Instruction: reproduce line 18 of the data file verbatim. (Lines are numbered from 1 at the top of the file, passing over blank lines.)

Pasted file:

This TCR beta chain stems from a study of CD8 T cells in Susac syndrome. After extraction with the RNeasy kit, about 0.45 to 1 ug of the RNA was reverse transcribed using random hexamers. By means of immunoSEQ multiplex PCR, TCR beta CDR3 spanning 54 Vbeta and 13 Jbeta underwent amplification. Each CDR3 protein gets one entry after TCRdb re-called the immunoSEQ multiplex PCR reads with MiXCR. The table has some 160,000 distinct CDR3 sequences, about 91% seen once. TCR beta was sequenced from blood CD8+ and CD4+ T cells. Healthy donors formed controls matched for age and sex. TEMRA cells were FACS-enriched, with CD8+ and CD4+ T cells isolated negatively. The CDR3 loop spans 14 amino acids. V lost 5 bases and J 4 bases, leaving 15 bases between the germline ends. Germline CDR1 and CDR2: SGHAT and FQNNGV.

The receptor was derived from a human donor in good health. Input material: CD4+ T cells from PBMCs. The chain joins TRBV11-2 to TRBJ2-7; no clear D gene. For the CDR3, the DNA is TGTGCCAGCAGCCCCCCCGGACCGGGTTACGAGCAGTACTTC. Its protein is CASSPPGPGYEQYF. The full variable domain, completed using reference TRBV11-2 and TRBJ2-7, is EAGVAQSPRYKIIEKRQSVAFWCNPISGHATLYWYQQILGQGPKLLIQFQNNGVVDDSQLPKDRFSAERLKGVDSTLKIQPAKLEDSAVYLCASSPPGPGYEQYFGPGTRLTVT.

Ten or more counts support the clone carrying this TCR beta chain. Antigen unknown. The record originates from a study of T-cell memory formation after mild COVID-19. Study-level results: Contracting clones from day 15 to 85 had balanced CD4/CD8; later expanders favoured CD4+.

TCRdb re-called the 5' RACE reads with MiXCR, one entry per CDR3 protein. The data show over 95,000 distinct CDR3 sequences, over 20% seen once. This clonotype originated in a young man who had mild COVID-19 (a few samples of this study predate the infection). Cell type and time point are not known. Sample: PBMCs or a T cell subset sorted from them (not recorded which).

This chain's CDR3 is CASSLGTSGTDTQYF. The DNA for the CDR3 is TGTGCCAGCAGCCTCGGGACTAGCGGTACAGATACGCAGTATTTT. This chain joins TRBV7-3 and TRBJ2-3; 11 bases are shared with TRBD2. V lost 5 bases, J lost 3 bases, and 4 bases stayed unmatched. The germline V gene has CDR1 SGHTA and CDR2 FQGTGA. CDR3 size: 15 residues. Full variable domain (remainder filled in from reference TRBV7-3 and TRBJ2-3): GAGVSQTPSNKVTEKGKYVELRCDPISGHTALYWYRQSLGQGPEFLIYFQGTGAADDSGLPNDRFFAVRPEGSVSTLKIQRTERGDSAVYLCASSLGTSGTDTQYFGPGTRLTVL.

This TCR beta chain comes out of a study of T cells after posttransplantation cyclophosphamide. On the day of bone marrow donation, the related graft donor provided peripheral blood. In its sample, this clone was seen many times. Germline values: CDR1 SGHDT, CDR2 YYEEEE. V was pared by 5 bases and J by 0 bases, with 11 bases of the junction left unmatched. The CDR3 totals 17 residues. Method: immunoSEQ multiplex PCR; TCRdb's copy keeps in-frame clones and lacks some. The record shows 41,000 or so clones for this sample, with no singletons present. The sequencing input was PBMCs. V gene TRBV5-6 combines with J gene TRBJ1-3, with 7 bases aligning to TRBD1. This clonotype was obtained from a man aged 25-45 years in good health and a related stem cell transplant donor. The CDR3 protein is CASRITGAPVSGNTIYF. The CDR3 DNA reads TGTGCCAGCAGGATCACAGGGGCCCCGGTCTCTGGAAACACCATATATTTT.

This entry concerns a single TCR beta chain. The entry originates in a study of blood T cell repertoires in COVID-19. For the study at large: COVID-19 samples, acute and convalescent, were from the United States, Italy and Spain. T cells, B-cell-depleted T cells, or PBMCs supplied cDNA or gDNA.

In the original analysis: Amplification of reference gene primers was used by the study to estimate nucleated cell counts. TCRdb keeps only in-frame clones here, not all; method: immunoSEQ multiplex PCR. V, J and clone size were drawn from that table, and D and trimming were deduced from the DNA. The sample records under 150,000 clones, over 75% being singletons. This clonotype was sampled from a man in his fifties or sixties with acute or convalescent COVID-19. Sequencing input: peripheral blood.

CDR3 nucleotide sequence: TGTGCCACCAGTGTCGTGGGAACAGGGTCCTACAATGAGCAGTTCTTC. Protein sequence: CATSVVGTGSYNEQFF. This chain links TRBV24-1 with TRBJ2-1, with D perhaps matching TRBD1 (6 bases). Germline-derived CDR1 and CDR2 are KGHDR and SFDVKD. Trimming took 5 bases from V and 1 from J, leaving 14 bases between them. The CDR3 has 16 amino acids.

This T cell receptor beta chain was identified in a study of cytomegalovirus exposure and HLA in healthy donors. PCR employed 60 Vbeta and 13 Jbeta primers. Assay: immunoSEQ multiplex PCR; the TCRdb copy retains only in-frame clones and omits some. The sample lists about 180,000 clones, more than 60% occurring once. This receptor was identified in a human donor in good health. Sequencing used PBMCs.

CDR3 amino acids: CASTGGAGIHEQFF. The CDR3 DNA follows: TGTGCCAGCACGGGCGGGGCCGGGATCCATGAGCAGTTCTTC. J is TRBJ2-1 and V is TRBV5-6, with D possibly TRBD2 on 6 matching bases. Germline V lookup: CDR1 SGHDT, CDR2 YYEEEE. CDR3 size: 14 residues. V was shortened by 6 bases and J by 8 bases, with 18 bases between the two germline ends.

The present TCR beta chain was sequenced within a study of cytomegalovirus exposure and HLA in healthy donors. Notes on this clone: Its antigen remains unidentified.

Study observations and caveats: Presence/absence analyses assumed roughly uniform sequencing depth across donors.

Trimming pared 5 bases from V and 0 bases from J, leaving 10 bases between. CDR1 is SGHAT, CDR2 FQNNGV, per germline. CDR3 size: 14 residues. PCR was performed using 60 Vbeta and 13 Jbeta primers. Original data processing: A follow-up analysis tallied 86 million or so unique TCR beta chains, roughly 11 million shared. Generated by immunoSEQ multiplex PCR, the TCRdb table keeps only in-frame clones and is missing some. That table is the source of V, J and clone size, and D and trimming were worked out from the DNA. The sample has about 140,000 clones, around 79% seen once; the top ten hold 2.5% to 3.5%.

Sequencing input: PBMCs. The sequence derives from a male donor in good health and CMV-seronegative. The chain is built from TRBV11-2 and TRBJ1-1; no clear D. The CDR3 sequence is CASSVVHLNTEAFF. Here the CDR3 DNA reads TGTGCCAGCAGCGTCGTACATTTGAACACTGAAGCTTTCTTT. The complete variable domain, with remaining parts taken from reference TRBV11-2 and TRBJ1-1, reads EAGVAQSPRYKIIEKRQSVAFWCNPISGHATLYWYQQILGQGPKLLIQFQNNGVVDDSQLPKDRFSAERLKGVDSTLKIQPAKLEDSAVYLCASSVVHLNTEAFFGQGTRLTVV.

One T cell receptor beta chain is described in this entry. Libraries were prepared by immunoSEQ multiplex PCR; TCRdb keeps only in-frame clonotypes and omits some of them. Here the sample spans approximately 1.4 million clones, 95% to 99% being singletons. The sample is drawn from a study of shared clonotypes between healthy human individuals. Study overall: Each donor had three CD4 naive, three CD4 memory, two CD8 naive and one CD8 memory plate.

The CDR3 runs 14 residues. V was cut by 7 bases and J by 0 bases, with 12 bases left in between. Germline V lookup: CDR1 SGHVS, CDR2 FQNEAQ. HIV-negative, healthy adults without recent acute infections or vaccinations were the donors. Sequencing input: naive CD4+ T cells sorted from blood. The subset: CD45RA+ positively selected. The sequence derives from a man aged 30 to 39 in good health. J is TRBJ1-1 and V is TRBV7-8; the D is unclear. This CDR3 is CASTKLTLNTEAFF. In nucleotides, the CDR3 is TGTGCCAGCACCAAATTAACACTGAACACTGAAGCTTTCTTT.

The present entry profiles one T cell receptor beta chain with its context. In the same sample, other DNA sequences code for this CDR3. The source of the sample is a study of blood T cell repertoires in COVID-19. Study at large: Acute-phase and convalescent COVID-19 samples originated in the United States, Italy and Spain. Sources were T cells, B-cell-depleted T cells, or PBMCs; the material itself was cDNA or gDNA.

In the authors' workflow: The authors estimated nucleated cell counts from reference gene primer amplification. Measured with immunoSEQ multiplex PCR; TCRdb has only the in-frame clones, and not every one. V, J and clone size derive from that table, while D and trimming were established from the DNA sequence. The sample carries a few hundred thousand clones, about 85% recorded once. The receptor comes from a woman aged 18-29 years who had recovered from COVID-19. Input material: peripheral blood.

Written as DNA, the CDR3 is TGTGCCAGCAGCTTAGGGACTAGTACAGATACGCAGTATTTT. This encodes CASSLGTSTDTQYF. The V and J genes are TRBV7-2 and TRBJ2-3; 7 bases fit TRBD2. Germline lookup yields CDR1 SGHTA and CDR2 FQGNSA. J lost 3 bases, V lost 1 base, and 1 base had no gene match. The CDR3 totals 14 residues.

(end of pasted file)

The present entry profiles one T cell receptor beta chain with its context. In the same sample, other DNA sequences code for this CDR3. The source of the sample is a study of blood T cell repertoires in COVID-19. Study at large: Acute-phase and convalescent COVID-19 samples originated in the United States, Italy and Spain. Sources were T cells, B-cell-depleted T cells, or PBMCs; the material itself was cDNA or gDNA.